Voters can change the roster of the Baker City Council a little or a lot in the Nov. 4 election.
We recommend the latter.
Nine candidates are vying for four vacancies on the seven-member City Council.
Three of the four members of the Baker City Herald’s editorial board
had half-hour interviews with eight of those candidates during the past
few weeks (Bill Todd declined our invitation).
Editorial board members who attended those interviews are: Kari Borgen,
the newspaper’s publisher; Jayson Jacoby, the editor; and Chris
Collins, the police and schools reporter. The board’s other member,
reporter Mike Ferguson, did not attend candidate interviews because he
writes news stories about the City Council and so, in the interest of
preserving his objectivity, he was not involved in the board’s decision
about endorsing candidates.
We urge residents to give their votes to this quartet: Aletha Bonebrake, Clair Button, Jeremy Gilpin and Milo Pope.
Voters will quickly notice, we suspect, that we are not endorsing any
of the three incumbents: Sam Bass, Gail Duman and Terry Schumacher.
The future of Baker County’s economy is already here.
We just need to start tapping it.
The term you hear most often is alternative energy, but why don’t we just delete the “alternative?”
Energy is energy.
Your light bulbs don’t burn brighter if the electricity was generated by burning coal rather than flowing water or gusting wind.
Semantics aside, energy sources such as wind and biomass bring so many
potential benefits, and pose few if any pitfalls, that there’s no
legitimate reason why local officials and residents should not pursue
The planned hydroelectric plant at Mason Dam is a good start, and the
iron is quite hot now for more — the $700 billion financial bailout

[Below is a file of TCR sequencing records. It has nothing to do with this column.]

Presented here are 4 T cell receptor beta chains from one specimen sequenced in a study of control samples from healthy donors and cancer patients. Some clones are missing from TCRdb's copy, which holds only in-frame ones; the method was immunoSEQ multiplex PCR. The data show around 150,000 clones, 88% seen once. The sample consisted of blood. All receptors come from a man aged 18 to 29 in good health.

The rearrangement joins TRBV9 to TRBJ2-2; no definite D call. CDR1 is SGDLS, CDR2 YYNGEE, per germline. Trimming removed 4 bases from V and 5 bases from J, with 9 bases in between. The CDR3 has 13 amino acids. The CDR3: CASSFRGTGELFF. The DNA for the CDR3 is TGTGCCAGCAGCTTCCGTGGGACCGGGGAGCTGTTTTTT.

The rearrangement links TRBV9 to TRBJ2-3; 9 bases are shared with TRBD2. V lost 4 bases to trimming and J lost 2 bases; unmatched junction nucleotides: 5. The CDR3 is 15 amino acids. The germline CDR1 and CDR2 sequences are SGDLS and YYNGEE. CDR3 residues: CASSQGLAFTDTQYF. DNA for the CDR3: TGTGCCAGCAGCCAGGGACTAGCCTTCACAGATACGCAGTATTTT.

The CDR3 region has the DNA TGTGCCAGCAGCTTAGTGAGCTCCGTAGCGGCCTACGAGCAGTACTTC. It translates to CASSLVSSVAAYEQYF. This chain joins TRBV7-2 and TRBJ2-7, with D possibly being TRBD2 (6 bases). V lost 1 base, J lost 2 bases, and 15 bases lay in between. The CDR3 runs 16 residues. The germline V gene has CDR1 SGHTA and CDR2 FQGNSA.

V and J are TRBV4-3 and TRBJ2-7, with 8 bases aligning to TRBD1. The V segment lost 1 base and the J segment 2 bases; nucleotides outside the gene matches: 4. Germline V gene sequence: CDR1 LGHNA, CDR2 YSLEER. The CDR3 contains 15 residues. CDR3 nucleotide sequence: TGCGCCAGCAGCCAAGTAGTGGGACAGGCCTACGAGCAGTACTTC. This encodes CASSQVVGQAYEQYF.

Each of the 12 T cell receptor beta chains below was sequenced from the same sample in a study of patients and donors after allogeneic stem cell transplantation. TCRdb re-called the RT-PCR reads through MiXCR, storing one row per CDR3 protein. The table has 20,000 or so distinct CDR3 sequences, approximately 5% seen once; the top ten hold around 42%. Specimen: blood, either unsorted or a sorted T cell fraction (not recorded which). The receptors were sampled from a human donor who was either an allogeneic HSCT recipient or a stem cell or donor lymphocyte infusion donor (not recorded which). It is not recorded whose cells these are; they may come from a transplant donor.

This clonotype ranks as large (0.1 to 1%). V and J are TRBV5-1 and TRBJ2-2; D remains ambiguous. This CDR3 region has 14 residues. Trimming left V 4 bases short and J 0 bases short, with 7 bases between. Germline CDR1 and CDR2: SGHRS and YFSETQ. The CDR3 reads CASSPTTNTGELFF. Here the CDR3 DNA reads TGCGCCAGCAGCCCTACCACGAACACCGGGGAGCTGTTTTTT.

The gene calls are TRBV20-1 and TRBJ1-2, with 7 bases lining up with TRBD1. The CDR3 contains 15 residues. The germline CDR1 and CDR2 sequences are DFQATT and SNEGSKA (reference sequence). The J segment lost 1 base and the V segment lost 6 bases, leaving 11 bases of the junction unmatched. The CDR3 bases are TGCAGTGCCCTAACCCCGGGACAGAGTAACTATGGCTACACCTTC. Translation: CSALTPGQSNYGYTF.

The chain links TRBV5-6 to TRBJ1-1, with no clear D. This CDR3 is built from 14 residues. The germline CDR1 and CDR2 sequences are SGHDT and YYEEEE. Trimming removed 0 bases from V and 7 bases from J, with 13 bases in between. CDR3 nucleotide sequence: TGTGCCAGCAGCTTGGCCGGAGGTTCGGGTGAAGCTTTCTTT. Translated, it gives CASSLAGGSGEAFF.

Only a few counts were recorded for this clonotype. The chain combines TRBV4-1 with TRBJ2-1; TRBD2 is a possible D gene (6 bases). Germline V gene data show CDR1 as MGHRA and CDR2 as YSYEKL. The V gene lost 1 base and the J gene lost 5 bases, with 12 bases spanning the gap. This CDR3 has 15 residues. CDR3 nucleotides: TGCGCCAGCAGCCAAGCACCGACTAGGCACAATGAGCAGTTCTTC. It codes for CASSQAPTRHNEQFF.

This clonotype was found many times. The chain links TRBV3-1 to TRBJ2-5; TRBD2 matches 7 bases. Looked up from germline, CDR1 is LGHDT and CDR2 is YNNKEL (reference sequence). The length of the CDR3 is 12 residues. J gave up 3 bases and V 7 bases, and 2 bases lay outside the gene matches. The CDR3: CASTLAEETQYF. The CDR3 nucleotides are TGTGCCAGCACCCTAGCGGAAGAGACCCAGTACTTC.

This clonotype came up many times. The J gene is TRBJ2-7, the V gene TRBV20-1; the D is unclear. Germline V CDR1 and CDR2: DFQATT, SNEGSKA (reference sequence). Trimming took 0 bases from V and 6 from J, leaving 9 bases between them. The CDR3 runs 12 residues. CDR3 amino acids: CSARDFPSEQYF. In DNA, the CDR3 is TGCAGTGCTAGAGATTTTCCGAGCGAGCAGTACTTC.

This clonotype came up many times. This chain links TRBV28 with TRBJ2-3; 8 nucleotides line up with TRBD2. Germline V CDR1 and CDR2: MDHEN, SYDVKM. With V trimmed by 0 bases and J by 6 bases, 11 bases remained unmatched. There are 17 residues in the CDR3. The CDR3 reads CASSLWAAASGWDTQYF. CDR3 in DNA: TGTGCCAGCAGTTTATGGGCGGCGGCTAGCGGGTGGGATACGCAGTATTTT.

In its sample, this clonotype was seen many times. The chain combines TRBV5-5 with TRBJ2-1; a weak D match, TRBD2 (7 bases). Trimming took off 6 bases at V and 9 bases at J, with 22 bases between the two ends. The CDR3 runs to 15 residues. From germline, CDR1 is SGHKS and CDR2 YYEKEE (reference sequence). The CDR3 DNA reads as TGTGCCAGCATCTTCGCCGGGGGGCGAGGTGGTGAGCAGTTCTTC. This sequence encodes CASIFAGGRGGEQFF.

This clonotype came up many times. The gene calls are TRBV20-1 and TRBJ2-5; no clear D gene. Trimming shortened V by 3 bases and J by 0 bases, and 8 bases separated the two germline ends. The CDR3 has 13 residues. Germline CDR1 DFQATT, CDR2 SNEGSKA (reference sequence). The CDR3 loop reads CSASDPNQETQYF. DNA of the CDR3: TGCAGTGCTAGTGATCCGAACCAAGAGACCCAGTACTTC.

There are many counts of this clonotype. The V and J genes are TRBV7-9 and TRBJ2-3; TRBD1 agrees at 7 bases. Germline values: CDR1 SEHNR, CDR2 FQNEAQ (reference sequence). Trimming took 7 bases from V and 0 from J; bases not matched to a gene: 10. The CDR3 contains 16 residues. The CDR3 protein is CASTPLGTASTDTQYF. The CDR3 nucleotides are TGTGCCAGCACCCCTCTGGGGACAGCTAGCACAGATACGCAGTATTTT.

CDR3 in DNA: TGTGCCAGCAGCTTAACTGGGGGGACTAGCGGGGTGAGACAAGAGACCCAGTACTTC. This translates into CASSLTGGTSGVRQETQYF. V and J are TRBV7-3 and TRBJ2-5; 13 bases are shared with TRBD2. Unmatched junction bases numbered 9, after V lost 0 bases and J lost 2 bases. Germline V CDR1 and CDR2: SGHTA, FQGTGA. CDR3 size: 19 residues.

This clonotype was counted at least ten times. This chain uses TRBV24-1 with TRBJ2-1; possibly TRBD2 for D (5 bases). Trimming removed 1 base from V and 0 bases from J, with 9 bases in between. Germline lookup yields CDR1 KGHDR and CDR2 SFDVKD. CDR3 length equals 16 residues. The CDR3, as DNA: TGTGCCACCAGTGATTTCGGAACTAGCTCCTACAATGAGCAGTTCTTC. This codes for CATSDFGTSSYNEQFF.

includes $17 billion in tax credits for renewable energy.
I have long believed that my personality inclines rather steeply toward
pessimism, but recent events have prompted me to reconsider.
The thing is, I can’t rouse myself to a respectable pitch of despair about the economy.
I don’t feel right about this.
The overwhelming consensus in the country seems to be that this current
crisis ranks as America’s most severe since the Great Depression.
I’m pretty sure that’s true.
The stock market numbers, which are spinning with the speed of a slot machine, bear it out anyway.
Yet the implication of our collective hand-wringing, or so it seems to
me based on what I’ve read and heard from myriad sources during the
past month, is that our nation teeters on the brink of Depression No. 2.
I’m pretty sure that’s not true.
Selling carbon credits sounds farfetched, but the process could be one
of the best things ever to happen to Baker County’s private forests.
It could benefit a somewhat larger area, too — the Earth.
Oregon is one of three states picked to participate in a carbon credits pilot project through the Chicago Climate Exchange.
Here’s how the market works:
Companies and other entities that emit airborne carbon, and thus
contribute to climate change, can buy credits from people who own
forests, which absorb carbon and hold it in the trees so the element
doesn’t foul the atmosphere.
Or to paraphrase, polluters pay people to counteract the effects of pollution.
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